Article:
My homework continues to be keep driving, get them engaged, and sits/pace changes. But most importantly, keep it fun. I will need to find some warm indoor areas at local businesses to up the distractions and for the space. It’s 10 degrees outside (and feels like -8) and I only have so much space in the house. After today’s session with Riot, I love working with both my boys. They have different personalities and that is challenging my brain, but I am also starting to recognize their similarities. A big driver for both of them is their love of mom and they want to please. I love my vizslas and they make me happy. Honestly, I love working with them. I’ve grown a lot as a dog owner and it is very rewarding to see them try and grow too. I think I will get more gratification out of their growth than any title we earn.
So, maybe someday my dogs and I will inspire awe in another team. If so, I hope they approach me and ask me about my story. I would love to share my experiences with them. Because growing a supportive dog community is so important. And it’s really nice if my dog resists the urge to smell the other dog’s butt.
I’m just going to get this out of the way. In case no one ever told you, training a dog is never about the dog. It’s always about you. The trainer’s methods may vary, but inevitably it’s all about you. Sunday was no different. I had my first private session with the dogs. And, as I expected, it was all about me. Ok, some of it was about the dogs, but really, it was all about me.
I have heard this before, but a reminder never hurt anyone. I have to be in the right frame of mind if I want to have a training session. This means I need to be positive and be ready to train. I shouldn’t be distracted. I should be in the moment with my dogs. I should also be honest with myself and my dogs. If I’m not in a mood to train, then I should wait until I am. Sometimes, this also means I just may have a short session. For example, tonight I had a very short session. I did some healing circles, about turns, and sits. I probably worked both dogs in less than 10 minutes. They could have worked longer, but I feel a cold coursing through my body and I would have lost my positive attitude if I had worked much longer.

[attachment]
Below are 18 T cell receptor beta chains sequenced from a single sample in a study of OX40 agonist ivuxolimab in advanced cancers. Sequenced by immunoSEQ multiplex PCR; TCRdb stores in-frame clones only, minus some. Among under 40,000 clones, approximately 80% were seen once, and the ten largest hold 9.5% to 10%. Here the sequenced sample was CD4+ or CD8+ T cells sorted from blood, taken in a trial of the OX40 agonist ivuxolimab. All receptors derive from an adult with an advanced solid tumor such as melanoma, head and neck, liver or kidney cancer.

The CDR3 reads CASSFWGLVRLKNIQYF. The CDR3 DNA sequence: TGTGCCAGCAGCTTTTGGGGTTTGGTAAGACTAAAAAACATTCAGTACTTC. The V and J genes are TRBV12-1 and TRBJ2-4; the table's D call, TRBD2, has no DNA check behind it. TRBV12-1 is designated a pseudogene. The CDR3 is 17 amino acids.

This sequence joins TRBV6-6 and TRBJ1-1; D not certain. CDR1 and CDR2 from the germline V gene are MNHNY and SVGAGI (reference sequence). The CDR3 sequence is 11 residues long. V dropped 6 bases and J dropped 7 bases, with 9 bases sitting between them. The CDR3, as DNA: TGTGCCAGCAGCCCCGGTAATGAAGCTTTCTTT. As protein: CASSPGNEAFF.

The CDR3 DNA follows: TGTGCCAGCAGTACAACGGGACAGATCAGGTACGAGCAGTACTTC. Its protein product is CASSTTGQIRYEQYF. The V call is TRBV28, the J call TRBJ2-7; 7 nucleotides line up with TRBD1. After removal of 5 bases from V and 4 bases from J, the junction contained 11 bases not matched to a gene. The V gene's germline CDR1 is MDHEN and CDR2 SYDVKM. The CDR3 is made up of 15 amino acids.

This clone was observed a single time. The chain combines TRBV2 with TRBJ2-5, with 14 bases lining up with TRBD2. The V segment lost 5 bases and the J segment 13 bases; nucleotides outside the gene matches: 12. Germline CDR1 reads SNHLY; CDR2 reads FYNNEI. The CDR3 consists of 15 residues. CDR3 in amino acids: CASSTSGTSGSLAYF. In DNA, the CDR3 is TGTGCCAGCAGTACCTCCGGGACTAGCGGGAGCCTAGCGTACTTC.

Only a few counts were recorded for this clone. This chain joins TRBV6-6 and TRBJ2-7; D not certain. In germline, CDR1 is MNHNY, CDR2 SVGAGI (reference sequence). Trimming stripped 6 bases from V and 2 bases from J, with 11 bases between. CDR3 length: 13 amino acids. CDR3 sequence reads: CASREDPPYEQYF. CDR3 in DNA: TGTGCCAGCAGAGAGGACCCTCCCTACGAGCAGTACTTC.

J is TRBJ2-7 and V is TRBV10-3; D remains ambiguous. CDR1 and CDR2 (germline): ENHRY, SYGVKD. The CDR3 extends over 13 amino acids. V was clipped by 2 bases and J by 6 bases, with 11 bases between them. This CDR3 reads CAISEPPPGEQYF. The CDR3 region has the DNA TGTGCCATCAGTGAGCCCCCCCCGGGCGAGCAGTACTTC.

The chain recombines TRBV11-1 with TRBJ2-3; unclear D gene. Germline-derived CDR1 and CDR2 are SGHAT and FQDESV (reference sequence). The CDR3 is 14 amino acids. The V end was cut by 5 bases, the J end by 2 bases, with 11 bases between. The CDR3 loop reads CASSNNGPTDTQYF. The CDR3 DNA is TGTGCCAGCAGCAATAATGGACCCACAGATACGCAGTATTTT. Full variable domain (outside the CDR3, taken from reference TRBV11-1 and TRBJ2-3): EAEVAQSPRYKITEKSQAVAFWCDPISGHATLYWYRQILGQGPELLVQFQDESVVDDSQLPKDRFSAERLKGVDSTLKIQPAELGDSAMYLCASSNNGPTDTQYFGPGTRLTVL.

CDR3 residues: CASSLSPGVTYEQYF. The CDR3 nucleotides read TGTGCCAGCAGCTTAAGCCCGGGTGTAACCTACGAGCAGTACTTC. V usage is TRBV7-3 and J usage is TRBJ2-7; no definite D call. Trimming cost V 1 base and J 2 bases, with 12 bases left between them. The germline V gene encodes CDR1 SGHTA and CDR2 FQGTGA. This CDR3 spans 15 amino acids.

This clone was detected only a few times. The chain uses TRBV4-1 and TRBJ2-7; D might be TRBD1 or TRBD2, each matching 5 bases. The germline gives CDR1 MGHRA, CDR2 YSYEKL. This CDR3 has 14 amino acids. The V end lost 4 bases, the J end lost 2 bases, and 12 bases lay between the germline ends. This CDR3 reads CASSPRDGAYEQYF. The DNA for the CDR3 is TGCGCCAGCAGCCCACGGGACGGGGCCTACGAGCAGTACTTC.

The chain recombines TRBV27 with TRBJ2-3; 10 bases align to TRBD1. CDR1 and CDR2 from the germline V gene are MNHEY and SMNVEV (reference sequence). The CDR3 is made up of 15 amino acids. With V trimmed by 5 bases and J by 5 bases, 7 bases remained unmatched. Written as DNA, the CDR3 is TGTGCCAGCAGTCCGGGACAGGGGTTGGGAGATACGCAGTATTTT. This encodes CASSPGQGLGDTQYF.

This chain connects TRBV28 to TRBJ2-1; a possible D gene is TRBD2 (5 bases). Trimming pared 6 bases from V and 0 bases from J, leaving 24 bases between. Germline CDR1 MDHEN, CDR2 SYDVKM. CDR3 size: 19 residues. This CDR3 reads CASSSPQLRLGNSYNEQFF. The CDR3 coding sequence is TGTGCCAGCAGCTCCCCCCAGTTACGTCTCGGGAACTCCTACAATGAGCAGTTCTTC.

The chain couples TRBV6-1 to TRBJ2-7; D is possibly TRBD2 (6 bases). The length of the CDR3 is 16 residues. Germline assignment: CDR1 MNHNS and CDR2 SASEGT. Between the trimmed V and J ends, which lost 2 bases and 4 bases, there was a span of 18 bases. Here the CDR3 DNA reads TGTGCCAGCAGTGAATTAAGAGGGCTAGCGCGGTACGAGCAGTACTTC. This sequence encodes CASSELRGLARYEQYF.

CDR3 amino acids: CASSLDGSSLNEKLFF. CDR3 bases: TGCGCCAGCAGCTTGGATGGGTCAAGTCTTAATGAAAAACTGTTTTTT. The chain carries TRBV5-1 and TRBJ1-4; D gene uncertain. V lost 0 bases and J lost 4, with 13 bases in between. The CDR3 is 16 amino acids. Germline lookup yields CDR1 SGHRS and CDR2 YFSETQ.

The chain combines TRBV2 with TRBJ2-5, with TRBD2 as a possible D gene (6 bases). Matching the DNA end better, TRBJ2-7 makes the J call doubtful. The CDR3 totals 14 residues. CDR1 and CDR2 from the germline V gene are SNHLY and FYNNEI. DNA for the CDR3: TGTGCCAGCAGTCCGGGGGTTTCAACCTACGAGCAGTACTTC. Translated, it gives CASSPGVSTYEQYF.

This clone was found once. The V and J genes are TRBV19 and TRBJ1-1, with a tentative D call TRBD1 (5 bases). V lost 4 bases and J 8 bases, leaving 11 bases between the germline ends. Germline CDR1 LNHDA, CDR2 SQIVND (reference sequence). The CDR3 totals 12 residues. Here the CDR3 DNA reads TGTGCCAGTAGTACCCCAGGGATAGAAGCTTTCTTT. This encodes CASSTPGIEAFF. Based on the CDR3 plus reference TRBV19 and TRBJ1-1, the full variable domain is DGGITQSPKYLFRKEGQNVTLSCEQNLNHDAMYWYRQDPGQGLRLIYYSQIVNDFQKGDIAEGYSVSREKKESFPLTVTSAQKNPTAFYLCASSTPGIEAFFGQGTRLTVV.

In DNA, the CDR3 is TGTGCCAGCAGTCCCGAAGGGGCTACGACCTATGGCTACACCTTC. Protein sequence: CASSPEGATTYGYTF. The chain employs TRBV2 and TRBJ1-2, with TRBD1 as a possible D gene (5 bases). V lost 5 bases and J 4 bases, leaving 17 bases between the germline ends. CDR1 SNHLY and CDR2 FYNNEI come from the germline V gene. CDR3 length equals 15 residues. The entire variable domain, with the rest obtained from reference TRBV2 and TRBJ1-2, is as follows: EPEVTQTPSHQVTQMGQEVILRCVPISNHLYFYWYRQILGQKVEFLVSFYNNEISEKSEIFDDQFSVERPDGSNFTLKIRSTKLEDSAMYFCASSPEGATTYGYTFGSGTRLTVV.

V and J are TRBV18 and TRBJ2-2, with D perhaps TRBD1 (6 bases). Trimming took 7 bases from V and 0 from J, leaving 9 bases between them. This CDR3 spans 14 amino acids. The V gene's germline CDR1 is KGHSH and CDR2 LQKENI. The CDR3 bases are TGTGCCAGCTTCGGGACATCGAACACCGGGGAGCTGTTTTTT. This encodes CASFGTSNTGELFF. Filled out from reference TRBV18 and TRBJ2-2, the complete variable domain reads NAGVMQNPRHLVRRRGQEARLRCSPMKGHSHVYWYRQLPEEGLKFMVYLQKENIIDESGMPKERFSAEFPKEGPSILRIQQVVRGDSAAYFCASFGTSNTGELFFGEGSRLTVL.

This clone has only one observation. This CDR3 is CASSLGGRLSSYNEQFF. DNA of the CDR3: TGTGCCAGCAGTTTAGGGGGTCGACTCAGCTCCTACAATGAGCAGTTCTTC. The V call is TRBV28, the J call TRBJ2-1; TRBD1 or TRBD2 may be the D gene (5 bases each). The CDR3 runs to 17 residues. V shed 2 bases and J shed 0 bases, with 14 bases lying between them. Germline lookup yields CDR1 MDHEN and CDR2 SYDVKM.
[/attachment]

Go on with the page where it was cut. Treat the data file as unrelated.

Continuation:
I have developed some bad habits. Surprise! For example, I tend to turn my upper body toward my dog to make eye contact while asking the dog to heel. It can cause mis-communication with my dog when I’m changing direction. I have worked on my body awareness because I’ve had my body language thrown in my face while working a dog in agility. The same rules apply in obedience and rally, but they are usually more subtle. I just need to be more aware of what I want to say to my dog and what I really am saying. I was amazed at what a small head movement did for our about turns. So, I need to start most of our training sessions in the beginning warming myself up. How is my posture? What am I saying to Sasha? (Sasha is my imaginary dog. More about her later.) What do I want to look like? I need to work on me first. Yep. I need to work on me first.
I didn’t just ask anyone to work with. I asked a trainer who I thought I would work well with and who has a positive training method. My dogs blossom (as do most) with positive training methods. They don’t need a strong correction or a strong hand. They respond well to shaping and I have had a lot of success with clicker training. I have learned about Behavioral Science from workshops at my job. The basics are applicable to people and dogs. For example, if my dog is not focused on me during a high distraction training session, I don’t have the correct reinforcement. I know there are more experienced and/or certified dog trainers out there who can expound more on the topic, but I find that writing thoughts down help me remember them.
There it is. My homework — Attitude. Communication. Methods. What is my attitude? What am I communicating? What method am I using? I need to start with a plan for each training session. The first objective I get to apply my homework to is heeling. While I need to work on focus and forging, both Rowan and Riot heel well in a low distraction environment. They are happy to work. So, that is next goal. Keep them in position and happy to work in a low distraction environment. I can throw in sits and changes of pace, but that still falls under correct positioning and happy pups.
I’d love to hear your stories about your experiences with heeling. What experiences have you learned from and why?
Setting goals helps people work towards their own objectives
I have recently set some personal and professional goals for myself. During this process, I have repeatedly been told I should write them down. I will be more likely to achieve them if I do. This isn’t a venue I want to share those goals, however it is avenue for my dog training. I have set some ambitious ones for 2014.
Rowan: Achieve his RA, RE, JH, and NA.
Riot: Achieve his RA, RE, JH, and BN.
This list is by no means all inclusive, but it’s one small chunk designated for the new year. And, I’ve taken the next step and have made arrangements for private lessons. Hopefully, this will help me become a better trainer. I’m aware unanticipated bumps may occur, but that’s okay. It’s all about the journey. Besides, if I think about training then I will be less inclined to think about the ultra-cold weather outside.